OE It had to do both with practicalities and our desire to create a sensitive relationship between our vision and accessible materials. There’s something very liberating about wood, in that it can easily change form. The tendency has been to imply a certain degree of built-in, essentialist qualities in wood, which I’m very sceptical about, and this is why we’ve stressed the rather industrial feeling of the wood in the Pavilion – to avoid ascribing fixed, universal qualities to it. I think the reason for this tendency is that wood has been ascribed a kind of aura, which has resulted in many designers choosing to use something less stigmatised such as plastic materials. It was our intention to show that wood can in fact be very organic and pleasant and productive to have around; it has a great sense of performativity.
KT I think the reason why wood has been stigmatised is because within the development of Scandinavian architecture, and of modern architecture in general, it has been seen as private, while brick is related to the public sphere. Because of this, and because of its organic nature, until the late 1980s one wouldn’t have believed it possible to build public buildings using wood.
We made a huge mistake as a society in believing that public buildings are non-tactile. The public sphere is just as tactile as the private, and you have to be just as precise about the expectations of the general public as about those of an individual. The qualities of appearance have no basic differences when it comes to practicality. So to me, wood has all the advantages already mentioned: it can be industrialised, it’s extremely environmentally friendly if used correctly without destroying the rainforest, and it has all the qualities that you want from an organic material. These qualities just need to be enhanced through a tactile relationship between materials, people and objects.
HUO One of the ways in which you do that is through the form of the building, which has a spiralling dynamic. I recently spoke to the young architects Aranda and Lasch in New York, who said that the spiral is a shape unlike any other because it’s seldom experienced as geometry but rather as energy. I found this very interesting in relation to your building.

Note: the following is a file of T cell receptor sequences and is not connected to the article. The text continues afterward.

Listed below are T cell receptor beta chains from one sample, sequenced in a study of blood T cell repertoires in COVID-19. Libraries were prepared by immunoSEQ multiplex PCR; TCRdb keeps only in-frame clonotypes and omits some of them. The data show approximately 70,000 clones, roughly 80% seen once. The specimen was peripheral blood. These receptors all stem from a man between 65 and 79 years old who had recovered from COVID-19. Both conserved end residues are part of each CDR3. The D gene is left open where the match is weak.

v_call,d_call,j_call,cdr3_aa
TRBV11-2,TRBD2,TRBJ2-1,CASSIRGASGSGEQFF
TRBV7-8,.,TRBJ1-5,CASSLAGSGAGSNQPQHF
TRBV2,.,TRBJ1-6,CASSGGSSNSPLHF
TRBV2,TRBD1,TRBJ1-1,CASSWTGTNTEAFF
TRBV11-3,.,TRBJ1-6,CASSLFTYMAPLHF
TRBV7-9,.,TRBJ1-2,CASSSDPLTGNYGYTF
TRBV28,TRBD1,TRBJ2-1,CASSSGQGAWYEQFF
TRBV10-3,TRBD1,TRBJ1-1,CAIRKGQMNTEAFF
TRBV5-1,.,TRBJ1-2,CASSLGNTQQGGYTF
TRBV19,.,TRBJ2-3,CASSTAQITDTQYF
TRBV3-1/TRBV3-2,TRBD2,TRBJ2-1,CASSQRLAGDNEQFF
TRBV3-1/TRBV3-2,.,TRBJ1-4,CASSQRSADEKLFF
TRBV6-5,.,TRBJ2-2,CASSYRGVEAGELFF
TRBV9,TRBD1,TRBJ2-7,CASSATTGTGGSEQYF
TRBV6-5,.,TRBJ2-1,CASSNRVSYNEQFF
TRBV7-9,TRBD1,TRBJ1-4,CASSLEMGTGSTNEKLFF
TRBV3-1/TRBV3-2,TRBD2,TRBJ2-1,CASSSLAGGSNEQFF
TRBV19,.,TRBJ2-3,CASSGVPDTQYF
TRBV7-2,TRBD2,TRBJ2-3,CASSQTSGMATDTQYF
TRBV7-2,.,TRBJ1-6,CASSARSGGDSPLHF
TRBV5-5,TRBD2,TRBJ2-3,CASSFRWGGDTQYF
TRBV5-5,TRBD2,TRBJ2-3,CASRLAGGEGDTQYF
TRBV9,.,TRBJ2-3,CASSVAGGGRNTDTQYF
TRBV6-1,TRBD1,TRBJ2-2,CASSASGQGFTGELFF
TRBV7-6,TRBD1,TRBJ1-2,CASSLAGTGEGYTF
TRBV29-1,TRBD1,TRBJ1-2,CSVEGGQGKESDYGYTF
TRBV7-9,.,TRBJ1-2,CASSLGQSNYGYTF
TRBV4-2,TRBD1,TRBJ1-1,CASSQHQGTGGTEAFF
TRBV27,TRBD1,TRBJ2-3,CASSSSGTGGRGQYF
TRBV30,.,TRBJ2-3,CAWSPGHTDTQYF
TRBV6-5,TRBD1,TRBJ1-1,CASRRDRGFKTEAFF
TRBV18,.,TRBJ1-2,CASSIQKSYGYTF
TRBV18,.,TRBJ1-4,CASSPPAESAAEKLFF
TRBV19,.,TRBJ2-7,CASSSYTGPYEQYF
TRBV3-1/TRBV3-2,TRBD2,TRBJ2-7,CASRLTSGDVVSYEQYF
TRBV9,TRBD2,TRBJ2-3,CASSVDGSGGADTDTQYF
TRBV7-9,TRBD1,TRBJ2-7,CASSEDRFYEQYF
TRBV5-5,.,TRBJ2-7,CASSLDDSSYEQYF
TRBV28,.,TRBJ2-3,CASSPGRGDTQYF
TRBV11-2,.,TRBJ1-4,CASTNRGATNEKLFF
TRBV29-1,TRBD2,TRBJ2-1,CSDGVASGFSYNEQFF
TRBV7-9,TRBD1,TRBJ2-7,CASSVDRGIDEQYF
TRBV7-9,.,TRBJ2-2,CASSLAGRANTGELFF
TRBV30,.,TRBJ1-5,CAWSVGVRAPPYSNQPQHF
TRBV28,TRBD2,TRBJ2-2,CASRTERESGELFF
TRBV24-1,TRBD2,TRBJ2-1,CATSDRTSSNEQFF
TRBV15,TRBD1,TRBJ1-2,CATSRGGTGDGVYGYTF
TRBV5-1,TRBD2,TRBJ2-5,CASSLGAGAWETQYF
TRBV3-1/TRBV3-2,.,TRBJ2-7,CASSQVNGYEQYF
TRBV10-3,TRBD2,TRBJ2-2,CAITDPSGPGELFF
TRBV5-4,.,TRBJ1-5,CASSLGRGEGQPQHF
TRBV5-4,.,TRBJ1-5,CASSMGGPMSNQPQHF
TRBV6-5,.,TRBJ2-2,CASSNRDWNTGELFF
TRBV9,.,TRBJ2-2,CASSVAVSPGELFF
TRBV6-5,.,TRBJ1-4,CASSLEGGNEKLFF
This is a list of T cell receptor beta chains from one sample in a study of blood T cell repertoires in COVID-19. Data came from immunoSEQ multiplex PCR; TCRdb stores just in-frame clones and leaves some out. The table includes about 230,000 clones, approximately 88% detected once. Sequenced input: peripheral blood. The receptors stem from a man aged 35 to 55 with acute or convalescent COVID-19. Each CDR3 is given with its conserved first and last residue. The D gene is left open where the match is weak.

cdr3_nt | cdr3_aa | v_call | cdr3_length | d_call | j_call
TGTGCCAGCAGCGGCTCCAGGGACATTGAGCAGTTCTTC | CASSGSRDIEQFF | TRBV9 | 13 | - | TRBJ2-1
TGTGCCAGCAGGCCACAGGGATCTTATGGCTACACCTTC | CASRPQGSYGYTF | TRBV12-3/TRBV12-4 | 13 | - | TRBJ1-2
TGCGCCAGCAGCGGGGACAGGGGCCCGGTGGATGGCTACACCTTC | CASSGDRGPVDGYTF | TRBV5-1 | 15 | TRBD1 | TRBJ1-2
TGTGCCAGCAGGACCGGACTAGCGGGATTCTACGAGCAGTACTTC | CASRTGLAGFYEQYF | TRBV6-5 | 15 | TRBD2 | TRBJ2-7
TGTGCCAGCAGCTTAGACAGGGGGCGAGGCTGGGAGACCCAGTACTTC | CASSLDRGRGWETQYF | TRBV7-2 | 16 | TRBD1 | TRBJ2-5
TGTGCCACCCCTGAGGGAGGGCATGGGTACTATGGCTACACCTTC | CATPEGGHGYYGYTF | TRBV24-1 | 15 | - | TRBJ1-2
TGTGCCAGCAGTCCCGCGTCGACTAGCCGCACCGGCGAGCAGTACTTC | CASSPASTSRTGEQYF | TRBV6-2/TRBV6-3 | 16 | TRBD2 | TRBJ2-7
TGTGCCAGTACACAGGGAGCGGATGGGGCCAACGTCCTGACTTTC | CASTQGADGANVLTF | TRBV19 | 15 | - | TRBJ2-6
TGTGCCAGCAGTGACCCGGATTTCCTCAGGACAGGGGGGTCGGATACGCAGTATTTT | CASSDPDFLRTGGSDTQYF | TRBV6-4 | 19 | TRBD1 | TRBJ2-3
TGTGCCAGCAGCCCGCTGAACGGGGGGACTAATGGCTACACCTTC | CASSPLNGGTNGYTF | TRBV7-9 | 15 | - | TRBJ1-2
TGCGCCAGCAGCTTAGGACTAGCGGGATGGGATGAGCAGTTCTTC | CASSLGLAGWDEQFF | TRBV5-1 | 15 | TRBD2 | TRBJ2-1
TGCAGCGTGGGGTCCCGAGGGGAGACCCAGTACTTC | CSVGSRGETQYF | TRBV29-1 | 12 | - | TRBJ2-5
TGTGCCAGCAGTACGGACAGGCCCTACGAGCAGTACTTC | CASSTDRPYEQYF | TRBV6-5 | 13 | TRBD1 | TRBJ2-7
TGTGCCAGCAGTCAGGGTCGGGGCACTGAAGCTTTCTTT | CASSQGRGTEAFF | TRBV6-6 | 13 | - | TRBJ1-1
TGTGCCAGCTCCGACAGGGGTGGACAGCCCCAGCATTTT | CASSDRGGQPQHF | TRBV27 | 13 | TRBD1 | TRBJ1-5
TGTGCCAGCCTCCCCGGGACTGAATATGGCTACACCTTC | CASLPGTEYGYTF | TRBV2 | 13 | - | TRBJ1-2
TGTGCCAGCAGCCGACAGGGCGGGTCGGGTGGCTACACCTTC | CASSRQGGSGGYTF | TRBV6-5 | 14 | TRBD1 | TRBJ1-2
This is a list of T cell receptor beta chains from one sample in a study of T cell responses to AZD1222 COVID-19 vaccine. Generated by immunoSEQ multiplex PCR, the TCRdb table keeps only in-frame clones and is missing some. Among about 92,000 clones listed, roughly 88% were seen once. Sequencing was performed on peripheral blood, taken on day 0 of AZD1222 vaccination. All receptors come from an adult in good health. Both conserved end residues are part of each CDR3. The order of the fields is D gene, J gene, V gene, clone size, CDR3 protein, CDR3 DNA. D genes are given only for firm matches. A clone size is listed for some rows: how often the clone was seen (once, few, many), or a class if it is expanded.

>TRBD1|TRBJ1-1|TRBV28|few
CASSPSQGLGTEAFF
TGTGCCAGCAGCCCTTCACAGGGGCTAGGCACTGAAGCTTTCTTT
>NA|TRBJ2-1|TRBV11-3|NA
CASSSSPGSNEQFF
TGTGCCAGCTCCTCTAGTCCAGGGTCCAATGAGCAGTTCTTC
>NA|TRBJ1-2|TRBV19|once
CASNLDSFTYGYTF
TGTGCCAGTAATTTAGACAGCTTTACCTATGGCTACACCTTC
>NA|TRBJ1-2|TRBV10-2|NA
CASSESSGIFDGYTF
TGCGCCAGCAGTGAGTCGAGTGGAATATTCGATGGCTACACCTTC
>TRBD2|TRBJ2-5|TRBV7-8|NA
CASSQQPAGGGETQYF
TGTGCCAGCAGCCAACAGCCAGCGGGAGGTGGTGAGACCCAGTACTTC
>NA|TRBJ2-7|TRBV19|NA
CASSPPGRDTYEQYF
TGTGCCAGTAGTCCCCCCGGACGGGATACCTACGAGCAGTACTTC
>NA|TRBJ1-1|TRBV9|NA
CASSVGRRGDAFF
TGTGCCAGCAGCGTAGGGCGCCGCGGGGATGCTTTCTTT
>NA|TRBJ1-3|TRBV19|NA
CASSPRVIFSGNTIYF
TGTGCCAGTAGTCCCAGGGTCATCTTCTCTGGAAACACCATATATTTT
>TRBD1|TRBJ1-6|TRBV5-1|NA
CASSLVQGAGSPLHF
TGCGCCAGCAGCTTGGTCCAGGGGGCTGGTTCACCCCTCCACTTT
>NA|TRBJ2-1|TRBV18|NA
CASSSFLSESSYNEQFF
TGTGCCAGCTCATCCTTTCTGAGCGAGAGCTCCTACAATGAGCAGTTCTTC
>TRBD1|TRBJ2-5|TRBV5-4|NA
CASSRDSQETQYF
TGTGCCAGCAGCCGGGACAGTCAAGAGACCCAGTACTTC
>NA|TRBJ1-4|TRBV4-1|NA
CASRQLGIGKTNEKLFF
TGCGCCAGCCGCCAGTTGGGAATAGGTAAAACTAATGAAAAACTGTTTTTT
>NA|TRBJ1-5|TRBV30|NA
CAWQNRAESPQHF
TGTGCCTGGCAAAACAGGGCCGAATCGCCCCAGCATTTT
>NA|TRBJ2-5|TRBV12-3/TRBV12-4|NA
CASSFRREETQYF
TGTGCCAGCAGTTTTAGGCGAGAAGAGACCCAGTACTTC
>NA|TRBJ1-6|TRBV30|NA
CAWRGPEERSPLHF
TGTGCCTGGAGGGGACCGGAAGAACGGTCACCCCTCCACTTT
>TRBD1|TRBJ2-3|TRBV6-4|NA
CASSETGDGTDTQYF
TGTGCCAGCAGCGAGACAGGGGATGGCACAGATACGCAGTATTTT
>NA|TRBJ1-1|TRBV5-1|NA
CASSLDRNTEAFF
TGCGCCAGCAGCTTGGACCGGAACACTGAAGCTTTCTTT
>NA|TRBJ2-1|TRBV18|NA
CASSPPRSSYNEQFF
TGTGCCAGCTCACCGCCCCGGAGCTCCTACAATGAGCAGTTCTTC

OE When talking about spirals and geometry, I believe one has to think in terms of the people in the space. The way in which we’ve organised the spiralling form is less about the form for its own sake, and more about how people move within the space. The building has the form it has because this supports a certain way of moving. The unusual thing is, the closer to the edge of the building you go, the faster you move; the further out on the ramp you are, the more you move. In the centre, you’re more likely to stand still. If you think of another kind of space, like an Italian piazza, people sit around the edge, and in the middle they tend to zig-zag. We’ve reversed that in order to sustain a field in the centre with a very high degree of focus.
There’s also the idea of the cone as a spinning top, where the point that moves the least is where it touches the ground. The spiralling movement creates a means of focusing: people on the ramp will understand that they’re looking into the space but also being looked at from this space where people tend not to move. There’s something to this idea of drawing people towards the centre, just as a vortex or funnel takes things and pulls them towards the centre, in terms of generating a momentum or a participatory relationship with the Pavilion. You feel you’re a part of something: you’re not just passing by. The intention is to show that indifference is not very productive, and that difference, instead of being a segregational way of organising a space, can become an asset and an element producing the space. Different speeds, different kinds of movement, different ideas and types of coming together, can actually constitute a sense of collectivity.
What’s unique about this park is that you feel alone when you walk through it, yet if you really were the only one in the park, it would be very strange and uncomfortable. It’s an odd situation where you need a sense of the collective in order to be alone, an idea of the singular/plural. In my view, some of the other Pavilions have been less concerned with the need to address the fact that you’re a single person but you’re also part of a social event. The question is how to sustain a tolerant frame where you can acknowledge the differences between people and use this actively. This is why the production of reality is not about reality per se, it’s about democracy being concerned with difference rather than with sameness. So the idea of the spiralling movement – forces, geometry, sequences in space – all fit round these beliefs and values about social relationships.